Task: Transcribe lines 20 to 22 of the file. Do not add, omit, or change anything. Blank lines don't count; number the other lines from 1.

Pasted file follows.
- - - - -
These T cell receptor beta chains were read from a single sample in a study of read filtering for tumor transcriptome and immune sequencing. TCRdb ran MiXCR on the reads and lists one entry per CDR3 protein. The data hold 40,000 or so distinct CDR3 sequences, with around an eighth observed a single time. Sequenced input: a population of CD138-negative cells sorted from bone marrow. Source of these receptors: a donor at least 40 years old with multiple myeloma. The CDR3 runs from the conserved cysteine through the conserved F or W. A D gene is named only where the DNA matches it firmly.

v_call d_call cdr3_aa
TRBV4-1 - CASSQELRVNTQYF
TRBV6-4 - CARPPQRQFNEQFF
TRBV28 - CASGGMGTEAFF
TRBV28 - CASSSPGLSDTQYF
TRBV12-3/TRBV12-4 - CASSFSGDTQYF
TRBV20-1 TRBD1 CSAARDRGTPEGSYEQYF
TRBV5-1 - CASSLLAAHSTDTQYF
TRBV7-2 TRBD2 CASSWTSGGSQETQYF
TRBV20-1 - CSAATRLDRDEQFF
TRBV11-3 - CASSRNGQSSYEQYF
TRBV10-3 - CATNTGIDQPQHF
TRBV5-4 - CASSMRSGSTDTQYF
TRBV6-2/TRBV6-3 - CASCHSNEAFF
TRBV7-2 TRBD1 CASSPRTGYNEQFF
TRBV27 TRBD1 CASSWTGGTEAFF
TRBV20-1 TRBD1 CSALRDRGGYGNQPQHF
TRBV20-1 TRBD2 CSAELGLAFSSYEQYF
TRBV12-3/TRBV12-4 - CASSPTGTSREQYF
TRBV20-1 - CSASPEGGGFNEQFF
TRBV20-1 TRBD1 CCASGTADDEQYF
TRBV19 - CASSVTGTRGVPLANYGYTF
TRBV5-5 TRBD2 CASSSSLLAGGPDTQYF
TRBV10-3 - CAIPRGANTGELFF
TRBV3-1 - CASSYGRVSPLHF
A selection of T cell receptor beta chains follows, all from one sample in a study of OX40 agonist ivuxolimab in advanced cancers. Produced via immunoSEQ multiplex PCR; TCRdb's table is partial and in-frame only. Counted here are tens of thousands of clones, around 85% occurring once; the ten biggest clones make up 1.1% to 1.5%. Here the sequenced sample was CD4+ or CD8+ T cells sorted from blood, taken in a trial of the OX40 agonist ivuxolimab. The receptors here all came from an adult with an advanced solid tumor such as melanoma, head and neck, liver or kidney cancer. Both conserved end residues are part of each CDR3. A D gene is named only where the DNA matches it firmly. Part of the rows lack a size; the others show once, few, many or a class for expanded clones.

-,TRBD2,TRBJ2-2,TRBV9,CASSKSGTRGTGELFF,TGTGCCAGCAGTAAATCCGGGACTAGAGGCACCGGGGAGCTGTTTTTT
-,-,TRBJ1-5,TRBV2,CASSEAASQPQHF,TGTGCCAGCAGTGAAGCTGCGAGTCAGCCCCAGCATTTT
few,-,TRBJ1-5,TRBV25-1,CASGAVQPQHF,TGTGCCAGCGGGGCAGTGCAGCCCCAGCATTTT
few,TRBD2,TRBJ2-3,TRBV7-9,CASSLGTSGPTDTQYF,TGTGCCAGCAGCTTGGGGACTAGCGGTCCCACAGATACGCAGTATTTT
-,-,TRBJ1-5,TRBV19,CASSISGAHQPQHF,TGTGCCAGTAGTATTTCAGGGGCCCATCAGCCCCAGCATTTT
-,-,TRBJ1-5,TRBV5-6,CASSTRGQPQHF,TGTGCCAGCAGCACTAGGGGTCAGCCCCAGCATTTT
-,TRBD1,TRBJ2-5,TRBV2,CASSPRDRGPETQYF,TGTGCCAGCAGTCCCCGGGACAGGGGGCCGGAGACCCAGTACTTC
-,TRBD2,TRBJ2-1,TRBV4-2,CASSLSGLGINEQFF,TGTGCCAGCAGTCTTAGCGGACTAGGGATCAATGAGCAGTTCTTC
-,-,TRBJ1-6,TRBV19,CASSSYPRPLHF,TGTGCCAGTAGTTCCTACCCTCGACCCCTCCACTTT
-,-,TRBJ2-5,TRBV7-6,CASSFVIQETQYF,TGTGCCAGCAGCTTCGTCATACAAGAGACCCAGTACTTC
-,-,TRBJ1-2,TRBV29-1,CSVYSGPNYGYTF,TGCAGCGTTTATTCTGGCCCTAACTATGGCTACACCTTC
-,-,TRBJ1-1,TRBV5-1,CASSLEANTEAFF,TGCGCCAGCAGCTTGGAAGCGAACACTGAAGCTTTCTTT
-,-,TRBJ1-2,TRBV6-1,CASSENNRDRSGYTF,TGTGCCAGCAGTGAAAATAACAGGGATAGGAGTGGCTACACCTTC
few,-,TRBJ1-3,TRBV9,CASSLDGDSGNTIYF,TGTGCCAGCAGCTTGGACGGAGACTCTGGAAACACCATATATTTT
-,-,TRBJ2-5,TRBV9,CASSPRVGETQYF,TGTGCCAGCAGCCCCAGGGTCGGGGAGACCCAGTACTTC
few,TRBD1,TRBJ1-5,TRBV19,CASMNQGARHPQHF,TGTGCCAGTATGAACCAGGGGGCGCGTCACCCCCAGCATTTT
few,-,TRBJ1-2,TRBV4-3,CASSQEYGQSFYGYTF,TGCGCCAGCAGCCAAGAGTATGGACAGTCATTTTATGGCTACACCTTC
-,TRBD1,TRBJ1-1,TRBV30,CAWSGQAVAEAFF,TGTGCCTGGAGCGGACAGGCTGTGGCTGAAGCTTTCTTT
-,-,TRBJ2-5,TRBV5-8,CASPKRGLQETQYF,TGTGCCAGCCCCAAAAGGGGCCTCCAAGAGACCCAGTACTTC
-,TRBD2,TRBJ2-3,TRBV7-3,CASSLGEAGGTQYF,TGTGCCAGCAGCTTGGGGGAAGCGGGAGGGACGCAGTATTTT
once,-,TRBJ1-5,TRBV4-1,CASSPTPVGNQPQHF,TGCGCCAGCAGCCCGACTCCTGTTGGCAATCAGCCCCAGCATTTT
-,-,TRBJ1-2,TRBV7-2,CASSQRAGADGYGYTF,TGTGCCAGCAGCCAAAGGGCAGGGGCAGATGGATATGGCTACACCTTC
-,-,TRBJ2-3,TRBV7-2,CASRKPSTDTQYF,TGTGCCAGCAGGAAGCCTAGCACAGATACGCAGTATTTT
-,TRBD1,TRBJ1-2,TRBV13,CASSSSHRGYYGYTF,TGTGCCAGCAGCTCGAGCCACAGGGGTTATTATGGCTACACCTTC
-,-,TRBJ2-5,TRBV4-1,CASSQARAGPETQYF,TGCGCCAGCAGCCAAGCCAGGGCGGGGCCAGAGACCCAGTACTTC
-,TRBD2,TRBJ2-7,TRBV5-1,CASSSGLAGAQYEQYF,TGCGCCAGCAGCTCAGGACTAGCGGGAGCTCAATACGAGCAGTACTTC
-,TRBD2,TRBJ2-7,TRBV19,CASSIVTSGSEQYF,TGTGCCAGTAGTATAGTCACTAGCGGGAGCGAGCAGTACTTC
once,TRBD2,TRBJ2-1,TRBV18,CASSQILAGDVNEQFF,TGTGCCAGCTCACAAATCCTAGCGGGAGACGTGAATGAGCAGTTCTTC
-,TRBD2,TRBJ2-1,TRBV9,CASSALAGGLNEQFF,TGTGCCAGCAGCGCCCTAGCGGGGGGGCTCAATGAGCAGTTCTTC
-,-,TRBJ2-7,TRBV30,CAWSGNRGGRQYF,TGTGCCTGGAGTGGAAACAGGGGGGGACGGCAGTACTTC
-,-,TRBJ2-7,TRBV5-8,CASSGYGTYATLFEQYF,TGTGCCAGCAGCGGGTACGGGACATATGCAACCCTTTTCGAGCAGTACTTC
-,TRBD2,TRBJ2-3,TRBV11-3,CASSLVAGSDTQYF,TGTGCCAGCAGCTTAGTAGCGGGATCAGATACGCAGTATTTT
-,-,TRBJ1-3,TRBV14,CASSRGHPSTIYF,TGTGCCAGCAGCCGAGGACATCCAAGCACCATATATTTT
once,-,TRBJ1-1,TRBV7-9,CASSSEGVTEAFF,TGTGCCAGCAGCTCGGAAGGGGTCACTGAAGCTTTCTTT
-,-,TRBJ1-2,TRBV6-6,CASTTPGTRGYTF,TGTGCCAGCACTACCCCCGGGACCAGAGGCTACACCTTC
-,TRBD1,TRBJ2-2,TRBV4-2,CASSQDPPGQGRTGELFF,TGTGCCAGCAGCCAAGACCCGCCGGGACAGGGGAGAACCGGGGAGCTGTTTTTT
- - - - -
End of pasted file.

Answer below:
TRBV12-3/TRBV12-4 - CASSPTGTSREQYF
TRBV20-1 - CSASPEGGGFNEQFF
TRBV20-1 TRBD1 CCASGTADDEQYF